• HCK Automation Tool – a scripting solution based on Windows PowerShell® that enables you to automate a test pass.

  • HCK Developer Guide – a collection of Windows HCK API that enables you to automate any part of the certification test process. The API exposes all functionality of Windows HCK Studio, so you can use both Windows HCK Studio and automation in your certification test workflow.

Test Levels

Windows HCK introduces a new feature called test levels. Test levels let you scope the testing from basic testing to an increasing level of functionality (that includes stress). Previous kits were only focused on one scenario--certification. This new kit now supports (6) six scenarios.

Test Level Description


These are simple and direct tests for developers to run quickly and catch fundamental issues early on.

For example, developers are actively working on their device/driver/systems and are in the process of adding functionality. Developers are expected to test their drivers intermittently during development with regression style tests.


These are feature level test. At this stage, all functionality should be complete.

For example, partners are required to run more rigorous testing at this stage to test the full functionality of their device/driver/system. If their device/driver/system passes all feature tests, then the device/driver/system is considered feature-complete.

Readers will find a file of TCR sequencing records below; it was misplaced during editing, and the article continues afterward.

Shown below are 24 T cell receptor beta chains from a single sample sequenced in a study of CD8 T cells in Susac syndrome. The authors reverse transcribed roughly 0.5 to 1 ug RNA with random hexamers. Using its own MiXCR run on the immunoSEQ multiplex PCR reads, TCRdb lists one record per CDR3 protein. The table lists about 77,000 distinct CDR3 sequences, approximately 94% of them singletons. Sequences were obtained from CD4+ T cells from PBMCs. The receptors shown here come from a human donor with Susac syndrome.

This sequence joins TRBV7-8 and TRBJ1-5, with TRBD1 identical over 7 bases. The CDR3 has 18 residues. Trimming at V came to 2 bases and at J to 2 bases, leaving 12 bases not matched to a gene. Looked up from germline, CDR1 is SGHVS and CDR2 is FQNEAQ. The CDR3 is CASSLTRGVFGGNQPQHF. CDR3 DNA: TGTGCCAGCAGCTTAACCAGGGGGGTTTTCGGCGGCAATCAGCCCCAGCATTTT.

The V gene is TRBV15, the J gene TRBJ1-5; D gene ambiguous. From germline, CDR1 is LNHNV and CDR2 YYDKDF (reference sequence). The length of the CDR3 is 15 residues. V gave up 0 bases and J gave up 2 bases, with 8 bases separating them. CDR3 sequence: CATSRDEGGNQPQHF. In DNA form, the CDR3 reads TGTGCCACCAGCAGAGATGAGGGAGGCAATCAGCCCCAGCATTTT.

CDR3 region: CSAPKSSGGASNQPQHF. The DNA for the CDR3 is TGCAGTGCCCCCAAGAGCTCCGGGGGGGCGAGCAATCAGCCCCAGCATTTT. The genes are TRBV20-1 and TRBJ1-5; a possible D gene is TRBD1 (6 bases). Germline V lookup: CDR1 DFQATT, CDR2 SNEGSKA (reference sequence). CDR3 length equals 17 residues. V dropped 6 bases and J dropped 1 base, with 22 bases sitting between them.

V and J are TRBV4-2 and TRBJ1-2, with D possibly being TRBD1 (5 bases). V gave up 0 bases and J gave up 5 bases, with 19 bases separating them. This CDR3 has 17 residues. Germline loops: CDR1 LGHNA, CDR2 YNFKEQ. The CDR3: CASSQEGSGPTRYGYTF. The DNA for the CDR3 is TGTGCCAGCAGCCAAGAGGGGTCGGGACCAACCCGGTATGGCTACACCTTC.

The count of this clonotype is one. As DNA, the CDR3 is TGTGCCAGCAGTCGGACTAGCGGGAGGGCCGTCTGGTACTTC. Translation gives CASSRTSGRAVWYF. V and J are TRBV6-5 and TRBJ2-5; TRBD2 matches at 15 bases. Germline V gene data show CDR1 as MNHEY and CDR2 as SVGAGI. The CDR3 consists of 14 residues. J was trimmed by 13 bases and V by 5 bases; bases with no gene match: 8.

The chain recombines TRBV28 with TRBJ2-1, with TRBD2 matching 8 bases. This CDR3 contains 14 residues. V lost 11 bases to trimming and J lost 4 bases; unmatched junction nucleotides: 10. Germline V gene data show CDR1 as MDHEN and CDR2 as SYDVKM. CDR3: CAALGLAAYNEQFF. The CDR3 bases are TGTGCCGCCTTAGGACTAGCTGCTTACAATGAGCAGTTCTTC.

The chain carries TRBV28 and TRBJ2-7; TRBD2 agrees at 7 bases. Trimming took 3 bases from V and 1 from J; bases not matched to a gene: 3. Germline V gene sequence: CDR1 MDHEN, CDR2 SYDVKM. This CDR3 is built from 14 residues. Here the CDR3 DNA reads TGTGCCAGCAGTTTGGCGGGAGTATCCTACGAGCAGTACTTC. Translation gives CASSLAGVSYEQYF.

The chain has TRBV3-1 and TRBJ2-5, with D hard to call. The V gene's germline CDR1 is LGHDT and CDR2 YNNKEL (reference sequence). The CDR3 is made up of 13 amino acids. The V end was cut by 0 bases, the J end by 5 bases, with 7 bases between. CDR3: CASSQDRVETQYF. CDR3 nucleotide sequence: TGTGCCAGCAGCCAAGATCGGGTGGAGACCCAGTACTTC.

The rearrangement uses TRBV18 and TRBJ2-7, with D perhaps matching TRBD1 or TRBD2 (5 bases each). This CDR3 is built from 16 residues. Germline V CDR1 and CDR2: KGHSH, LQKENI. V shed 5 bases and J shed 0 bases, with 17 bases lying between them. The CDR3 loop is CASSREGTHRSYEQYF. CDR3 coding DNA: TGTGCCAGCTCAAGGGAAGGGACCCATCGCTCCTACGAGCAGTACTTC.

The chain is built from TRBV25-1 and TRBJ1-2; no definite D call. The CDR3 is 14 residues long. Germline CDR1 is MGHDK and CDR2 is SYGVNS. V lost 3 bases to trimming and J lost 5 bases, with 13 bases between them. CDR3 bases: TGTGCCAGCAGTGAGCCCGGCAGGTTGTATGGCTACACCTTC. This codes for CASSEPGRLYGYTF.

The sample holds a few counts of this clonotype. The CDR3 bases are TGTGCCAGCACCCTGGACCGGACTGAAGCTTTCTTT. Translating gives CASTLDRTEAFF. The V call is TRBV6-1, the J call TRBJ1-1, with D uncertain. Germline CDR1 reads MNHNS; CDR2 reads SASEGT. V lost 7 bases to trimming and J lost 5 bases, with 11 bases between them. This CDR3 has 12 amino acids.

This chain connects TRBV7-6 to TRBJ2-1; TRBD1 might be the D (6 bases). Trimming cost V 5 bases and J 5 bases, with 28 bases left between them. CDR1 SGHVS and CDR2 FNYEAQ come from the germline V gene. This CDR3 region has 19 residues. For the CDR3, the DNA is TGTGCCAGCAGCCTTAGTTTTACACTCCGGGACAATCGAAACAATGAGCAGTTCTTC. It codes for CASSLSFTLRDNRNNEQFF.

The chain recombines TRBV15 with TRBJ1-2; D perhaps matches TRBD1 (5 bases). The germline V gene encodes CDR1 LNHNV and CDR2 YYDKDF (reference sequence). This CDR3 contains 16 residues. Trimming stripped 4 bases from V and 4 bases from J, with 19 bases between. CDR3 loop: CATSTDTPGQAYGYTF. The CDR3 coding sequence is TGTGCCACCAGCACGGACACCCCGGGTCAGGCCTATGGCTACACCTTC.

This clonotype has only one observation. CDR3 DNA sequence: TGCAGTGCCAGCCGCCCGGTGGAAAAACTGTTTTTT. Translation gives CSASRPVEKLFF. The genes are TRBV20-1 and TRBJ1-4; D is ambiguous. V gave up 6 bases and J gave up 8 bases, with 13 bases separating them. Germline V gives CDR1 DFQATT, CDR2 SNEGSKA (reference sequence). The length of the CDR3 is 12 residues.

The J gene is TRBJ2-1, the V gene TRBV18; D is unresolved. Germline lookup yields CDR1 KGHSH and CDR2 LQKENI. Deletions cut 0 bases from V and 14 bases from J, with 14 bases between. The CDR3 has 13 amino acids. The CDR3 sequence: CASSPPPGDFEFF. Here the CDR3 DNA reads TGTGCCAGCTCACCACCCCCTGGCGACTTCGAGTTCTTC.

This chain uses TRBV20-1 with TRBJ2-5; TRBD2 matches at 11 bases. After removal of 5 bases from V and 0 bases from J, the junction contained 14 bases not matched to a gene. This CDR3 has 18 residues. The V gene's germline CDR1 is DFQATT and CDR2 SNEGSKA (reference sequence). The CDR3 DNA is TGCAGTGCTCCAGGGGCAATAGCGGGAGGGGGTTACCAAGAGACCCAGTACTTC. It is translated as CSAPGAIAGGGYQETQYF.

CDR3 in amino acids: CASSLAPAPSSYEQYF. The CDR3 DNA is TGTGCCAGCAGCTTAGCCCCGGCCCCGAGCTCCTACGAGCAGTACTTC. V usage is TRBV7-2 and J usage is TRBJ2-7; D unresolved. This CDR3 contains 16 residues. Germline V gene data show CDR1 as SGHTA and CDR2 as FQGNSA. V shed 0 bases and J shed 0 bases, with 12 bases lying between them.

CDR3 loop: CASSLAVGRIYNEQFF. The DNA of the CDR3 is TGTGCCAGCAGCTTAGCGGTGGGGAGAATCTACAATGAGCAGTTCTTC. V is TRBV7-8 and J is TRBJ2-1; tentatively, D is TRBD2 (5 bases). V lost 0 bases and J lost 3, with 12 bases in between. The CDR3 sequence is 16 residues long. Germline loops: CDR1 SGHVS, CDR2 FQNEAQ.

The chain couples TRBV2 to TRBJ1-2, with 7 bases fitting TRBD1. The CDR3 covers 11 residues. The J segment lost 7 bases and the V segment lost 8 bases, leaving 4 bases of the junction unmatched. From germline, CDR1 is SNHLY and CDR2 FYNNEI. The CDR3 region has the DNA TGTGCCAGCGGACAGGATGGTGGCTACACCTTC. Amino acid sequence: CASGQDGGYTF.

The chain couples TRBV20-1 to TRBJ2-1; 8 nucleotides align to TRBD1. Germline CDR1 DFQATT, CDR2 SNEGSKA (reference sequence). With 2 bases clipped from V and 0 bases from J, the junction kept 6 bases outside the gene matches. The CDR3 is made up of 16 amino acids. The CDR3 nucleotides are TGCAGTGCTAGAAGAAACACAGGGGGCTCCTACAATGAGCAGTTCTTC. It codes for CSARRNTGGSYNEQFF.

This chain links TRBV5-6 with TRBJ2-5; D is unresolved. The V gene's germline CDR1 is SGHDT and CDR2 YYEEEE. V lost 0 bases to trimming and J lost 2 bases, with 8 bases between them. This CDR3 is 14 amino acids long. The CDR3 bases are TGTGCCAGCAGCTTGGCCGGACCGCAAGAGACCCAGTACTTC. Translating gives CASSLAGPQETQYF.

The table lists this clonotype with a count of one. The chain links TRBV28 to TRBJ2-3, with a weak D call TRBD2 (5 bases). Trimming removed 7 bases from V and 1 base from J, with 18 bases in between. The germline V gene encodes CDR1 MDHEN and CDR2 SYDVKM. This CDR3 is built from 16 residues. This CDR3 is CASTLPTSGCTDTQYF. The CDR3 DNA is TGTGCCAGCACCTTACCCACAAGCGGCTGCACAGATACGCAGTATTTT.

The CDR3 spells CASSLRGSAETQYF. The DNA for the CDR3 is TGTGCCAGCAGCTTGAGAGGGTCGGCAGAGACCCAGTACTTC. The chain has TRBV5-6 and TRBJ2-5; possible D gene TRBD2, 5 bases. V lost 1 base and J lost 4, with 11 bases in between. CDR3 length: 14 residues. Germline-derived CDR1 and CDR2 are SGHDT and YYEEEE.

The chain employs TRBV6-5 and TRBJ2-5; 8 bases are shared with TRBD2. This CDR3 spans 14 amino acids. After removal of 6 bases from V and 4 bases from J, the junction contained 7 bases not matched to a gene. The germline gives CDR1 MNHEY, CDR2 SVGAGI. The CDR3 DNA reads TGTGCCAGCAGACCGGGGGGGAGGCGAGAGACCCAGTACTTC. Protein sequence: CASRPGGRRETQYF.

These are stress level test. These tests may require special setup and requirements.

At this stage, your device/driver/systems are fully functional and should be tested under stress scenarios. The goal here is to ensure the reliability of the drivers/devices/systems.


These are all test required for Windows Certification.

At this stage, you are ready to submit your drivers/devices/systems for certification. If you passed all previous levels (basic, functional, reliability), this stage should be simple.


These are scenario specific test that validate an end-to-end experiences.

For example, partners can validate how devices and systems interact with other parts of the hardware/software. The experiences can be device stack specific and would be selectable based on the devices being tested or can be across various hardware in the case of a system.


These tests contain optional validation that you can run as part of device or system testing.

These tests provide added value to you through diagnostic information or configuration. For example, some test collect failure data to make failure investigation easier.


What's New in Windows Hardware Certification Kit